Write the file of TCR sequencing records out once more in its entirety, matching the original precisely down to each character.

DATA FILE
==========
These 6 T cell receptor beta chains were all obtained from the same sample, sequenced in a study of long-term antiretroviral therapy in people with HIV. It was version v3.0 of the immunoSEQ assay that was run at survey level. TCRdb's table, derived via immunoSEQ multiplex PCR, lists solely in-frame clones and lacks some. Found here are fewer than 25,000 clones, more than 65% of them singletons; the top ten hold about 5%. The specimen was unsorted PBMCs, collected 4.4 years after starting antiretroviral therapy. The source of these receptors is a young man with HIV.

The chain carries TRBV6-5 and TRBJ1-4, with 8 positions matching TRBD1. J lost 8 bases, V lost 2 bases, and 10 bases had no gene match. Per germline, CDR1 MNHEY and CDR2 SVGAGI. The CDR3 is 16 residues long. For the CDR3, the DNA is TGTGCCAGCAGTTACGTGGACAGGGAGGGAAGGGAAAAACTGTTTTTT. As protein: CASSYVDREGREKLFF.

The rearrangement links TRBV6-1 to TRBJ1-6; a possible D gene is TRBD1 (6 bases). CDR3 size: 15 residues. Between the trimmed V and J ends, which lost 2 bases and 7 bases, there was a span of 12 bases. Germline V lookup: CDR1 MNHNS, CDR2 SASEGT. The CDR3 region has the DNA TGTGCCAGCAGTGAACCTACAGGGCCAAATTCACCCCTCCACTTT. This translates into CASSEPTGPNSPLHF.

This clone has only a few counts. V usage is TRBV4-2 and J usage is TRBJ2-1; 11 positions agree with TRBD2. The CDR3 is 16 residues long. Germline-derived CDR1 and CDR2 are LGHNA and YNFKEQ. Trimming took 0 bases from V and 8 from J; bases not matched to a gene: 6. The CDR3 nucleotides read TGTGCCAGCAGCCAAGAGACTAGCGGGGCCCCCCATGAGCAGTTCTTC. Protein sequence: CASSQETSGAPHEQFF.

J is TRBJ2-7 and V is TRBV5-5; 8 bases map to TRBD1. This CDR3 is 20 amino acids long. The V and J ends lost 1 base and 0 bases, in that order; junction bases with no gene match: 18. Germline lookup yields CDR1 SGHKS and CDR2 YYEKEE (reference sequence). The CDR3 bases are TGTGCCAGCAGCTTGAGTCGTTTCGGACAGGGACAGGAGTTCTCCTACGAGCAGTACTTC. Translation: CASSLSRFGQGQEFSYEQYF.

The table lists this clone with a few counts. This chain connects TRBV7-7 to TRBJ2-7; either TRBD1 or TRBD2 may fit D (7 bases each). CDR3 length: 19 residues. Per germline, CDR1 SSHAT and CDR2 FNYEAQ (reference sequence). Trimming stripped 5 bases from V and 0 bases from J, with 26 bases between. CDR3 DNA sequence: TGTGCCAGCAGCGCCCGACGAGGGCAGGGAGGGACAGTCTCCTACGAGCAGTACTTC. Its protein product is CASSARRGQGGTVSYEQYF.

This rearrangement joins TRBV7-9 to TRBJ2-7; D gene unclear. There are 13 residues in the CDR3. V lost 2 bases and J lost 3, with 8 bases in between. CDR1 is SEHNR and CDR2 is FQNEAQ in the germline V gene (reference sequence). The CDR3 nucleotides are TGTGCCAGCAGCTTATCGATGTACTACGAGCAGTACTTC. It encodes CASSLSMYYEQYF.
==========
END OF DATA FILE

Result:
These 6 T cell receptor beta chains were all obtained from the same sample, sequenced in a study of long-term antiretroviral therapy in people with HIV. It was version v3.0 of the immunoSEQ assay that was run at survey level. TCRdb's table, derived via immunoSEQ multiplex PCR, lists solely in-frame clones and lacks some. Found here are fewer than 25,000 clones, more than 65% of them singletons; the top ten hold about 5%. The specimen was unsorted PBMCs, collected 4.4 years after starting antiretroviral therapy. The source of these receptors is a young man with HIV.

The chain carries TRBV6-5 and TRBJ1-4, with 8 positions matching TRBD1. J lost 8 bases, V lost 2 bases, and 10 bases had no gene match. Per germline, CDR1 MNHEY and CDR2 SVGAGI. The CDR3 is 16 residues long. For the CDR3, the DNA is TGTGCCAGCAGTTACGTGGACAGGGAGGGAAGGGAAAAACTGTTTTTT. As protein: CASSYVDREGREKLFF.

The rearrangement links TRBV6-1 to TRBJ1-6; a possible D gene is TRBD1 (6 bases). CDR3 size: 15 residues. Between the trimmed V and J ends, which lost 2 bases and 7 bases, there was a span of 12 bases. Germline V lookup: CDR1 MNHNS, CDR2 SASEGT. The CDR3 region has the DNA TGTGCCAGCAGTGAACCTACAGGGCCAAATTCACCCCTCCACTTT. This translates into CASSEPTGPNSPLHF.

This clone has only a few counts. V usage is TRBV4-2 and J usage is TRBJ2-1; 11 positions agree with TRBD2. The CDR3 is 16 residues long. Germline-derived CDR1 and CDR2 are LGHNA and YNFKEQ. Trimming took 0 bases from V and 8 from J; bases not matched to a gene: 6. The CDR3 nucleotides read TGTGCCAGCAGCCAAGAGACTAGCGGGGCCCCCCATGAGCAGTTCTTC. Protein sequence: CASSQETSGAPHEQFF.

J is TRBJ2-7 and V is TRBV5-5; 8 bases map to TRBD1. This CDR3 is 20 amino acids long. The V and J ends lost 1 base and 0 bases, in that order; junction bases with no gene match: 18. Germline lookup yields CDR1 SGHKS and CDR2 YYEKEE (reference sequence). The CDR3 bases are TGTGCCAGCAGCTTGAGTCGTTTCGGACAGGGACAGGAGTTCTCCTACGAGCAGTACTTC. Translation: CASSLSRFGQGQEFSYEQYF.

The table lists this clone with a few counts. This chain connects TRBV7-7 to TRBJ2-7; either TRBD1 or TRBD2 may fit D (7 bases each). CDR3 length: 19 residues. Per germline, CDR1 SSHAT and CDR2 FNYEAQ (reference sequence). Trimming stripped 5 bases from V and 0 bases from J, with 26 bases between. CDR3 DNA sequence: TGTGCCAGCAGCGCCCGACGAGGGCAGGGAGGGACAGTCTCCTACGAGCAGTACTTC. Its protein product is CASSARRGQGGTVSYEQYF.

This rearrangement joins TRBV7-9 to TRBJ2-7; D gene unclear. There are 13 residues in the CDR3. V lost 2 bases and J lost 3, with 8 bases in between. CDR1 is SEHNR and CDR2 is FQNEAQ in the germline V gene (reference sequence). The CDR3 nucleotides are TGTGCCAGCAGCTTATCGATGTACTACGAGCAGTACTTC. It encodes CASSLSMYYEQYF.